In the future it may be possible to check the quality of the air and water samples with your smartphone. The Fraunhofer Institute for Electronic Nano Systems ENAS developed a mini spectrometer that weighs only 1 gram and can be built into smartphones.
Spectrometer for less than 1 euro
At the moment infrared spectrometers are still relatively large and expensive. They usually weigh several kilograms and the production costs run into the thousands of euros. The inventors expect the newly developed mini spectrometer to be made for less than 1 euro. And the applications already mentioned – checking air and water quality – are just two of the many possible applications.
According to the inventors, the mini spectrometer can soon also be used to recognize counterfeit medicines. A phenomenon that has increasingly cropped up in recent years with the advent of online pharmacies, where you can order medication.
Light beams within infrared range
Like conventional infrared spectrometers, the mini spectrometer uses light beams within the infrared range. The light of different wavelengths is then fragmented using an adjustable filter and guided to a detector by means of integrated waveguides. The light that is reflected is then bundled and analyzed to determine which components were found in the monitored sample.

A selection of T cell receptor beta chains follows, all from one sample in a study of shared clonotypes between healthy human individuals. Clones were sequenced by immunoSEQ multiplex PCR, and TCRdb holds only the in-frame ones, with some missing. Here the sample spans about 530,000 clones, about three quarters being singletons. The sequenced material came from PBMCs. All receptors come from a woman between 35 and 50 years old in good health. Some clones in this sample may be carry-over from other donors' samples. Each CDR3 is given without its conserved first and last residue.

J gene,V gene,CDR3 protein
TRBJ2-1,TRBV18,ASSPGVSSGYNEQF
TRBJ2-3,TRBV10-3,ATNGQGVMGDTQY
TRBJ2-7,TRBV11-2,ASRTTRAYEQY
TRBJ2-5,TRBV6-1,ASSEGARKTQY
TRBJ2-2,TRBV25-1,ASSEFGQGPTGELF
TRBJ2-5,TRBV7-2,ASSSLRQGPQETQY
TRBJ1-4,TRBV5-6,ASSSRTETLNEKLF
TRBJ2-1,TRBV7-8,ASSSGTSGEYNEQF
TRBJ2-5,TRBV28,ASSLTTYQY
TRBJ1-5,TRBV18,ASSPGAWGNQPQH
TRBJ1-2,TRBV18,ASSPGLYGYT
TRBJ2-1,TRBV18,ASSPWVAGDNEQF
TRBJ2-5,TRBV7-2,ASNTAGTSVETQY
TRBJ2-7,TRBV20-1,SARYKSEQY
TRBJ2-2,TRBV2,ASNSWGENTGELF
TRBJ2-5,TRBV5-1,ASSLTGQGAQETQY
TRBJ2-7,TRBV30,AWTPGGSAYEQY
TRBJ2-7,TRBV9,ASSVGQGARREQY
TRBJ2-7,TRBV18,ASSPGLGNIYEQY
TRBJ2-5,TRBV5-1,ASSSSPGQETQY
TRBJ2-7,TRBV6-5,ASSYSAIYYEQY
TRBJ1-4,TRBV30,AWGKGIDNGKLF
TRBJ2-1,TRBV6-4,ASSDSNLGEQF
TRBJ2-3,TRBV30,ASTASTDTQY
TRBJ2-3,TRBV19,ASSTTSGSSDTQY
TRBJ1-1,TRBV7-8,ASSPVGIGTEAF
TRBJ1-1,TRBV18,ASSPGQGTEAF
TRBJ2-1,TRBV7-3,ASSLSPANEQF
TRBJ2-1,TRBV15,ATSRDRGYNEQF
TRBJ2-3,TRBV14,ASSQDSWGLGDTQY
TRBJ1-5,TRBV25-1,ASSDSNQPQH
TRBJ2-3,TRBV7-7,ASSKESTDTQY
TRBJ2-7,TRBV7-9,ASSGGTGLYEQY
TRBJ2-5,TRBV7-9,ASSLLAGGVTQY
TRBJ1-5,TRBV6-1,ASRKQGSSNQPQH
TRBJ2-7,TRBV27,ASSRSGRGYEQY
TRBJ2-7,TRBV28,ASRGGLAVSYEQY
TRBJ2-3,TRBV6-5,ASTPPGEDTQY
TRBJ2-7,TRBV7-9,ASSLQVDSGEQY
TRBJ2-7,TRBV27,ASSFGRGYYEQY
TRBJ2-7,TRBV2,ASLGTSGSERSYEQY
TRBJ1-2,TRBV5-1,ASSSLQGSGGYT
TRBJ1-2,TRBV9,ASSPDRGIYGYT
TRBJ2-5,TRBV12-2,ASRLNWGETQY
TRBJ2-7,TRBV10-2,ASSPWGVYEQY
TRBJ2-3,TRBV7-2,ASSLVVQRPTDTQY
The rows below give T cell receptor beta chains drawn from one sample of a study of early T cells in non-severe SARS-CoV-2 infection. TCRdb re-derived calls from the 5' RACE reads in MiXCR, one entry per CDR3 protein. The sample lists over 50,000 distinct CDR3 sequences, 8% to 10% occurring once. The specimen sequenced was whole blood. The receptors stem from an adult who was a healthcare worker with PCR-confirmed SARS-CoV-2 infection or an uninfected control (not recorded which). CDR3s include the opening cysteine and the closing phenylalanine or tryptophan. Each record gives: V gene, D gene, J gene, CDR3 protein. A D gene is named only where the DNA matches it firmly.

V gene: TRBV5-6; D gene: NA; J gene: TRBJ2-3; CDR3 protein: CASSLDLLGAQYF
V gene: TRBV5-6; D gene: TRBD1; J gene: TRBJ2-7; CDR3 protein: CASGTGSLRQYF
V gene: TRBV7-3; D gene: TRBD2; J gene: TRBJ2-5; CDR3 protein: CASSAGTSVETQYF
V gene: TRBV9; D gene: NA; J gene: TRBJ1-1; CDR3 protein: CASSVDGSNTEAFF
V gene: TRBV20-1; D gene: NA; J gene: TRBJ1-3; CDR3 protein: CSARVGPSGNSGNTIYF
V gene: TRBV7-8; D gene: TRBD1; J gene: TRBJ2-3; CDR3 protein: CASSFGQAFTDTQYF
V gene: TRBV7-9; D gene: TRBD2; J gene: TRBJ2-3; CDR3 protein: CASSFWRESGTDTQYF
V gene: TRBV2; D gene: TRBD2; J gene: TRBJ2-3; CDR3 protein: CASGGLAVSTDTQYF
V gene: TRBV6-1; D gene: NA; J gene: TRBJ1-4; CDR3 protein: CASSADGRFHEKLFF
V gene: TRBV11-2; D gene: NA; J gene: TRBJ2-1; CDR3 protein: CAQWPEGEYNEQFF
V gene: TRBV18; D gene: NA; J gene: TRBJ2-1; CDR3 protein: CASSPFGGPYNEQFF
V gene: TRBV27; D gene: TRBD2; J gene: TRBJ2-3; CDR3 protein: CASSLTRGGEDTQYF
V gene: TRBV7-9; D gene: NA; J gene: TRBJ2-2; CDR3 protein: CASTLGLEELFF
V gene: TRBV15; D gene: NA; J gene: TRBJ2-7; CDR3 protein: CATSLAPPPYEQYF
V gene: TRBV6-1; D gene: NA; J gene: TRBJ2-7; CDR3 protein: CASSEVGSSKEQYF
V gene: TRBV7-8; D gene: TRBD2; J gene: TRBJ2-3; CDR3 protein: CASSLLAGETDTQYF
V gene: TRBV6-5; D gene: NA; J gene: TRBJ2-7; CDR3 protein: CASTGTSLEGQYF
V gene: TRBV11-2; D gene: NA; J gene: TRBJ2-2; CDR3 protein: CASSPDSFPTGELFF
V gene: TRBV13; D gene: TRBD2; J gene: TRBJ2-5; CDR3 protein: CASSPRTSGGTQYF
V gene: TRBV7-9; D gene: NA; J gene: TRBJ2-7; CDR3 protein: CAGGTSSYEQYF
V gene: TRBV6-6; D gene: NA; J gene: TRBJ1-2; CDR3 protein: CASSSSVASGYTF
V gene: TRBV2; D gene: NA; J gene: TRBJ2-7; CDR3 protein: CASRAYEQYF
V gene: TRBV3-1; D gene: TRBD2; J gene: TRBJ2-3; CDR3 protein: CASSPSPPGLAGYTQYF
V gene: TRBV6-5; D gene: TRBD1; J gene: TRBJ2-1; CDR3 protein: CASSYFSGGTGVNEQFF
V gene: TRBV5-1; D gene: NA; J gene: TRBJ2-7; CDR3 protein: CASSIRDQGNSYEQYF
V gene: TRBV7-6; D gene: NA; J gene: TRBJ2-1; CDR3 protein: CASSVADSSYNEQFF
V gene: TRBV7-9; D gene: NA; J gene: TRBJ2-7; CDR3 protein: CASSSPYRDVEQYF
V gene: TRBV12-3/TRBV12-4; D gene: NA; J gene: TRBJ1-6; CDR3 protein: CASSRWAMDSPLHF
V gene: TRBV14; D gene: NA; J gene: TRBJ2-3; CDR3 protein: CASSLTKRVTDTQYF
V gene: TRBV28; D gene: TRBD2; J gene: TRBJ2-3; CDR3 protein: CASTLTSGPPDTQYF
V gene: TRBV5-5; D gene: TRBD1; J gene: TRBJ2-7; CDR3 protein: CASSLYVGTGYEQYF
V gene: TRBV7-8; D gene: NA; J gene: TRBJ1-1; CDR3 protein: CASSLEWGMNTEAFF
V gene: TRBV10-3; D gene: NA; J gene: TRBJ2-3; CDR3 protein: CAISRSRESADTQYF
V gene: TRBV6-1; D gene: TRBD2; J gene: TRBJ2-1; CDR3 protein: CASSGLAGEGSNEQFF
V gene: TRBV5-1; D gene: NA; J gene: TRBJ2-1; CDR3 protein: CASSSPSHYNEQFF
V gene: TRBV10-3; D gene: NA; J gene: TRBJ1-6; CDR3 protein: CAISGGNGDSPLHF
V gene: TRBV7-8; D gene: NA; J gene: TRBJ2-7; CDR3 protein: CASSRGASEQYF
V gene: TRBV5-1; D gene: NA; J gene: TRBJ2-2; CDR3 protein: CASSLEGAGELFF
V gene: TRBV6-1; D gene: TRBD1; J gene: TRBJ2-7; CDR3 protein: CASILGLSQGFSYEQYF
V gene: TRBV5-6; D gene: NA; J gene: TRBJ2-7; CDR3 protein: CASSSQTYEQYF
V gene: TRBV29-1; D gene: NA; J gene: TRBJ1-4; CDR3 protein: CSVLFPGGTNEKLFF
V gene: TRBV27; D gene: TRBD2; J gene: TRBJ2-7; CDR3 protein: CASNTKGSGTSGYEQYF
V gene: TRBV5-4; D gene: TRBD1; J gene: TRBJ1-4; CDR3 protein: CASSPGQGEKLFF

Simple and intuitive controls
In order to be able to integrate the mini spectrometer in smartphones, only the size and weight must be important. The operation of the spectrometer should be simple and intuitive. An initial concept based on self-learning algorithms has already been developed for this purpose.
Ultimately, the spectrometer must be started up via a special app and then held over the sample to be tested. The app indicates step by step which actions must be performed during the measurement process. After the test, the result is simply shown in the app. In the case of checking a possible counterfeit medication, for example, ‘original medication’ or ‘counterfeit medication’ will be displayed.
The researchers have already produced the first mini spectrometer chips and delivered them as proof of concept. In the coming period, these will be tested in depth to answer questions such as: Do the individual components move as we want? Is the light coupled in the waveguide passing through as it should? Depending on the results of these studies, the mini spectrometer could be launched on the market within approximately two years.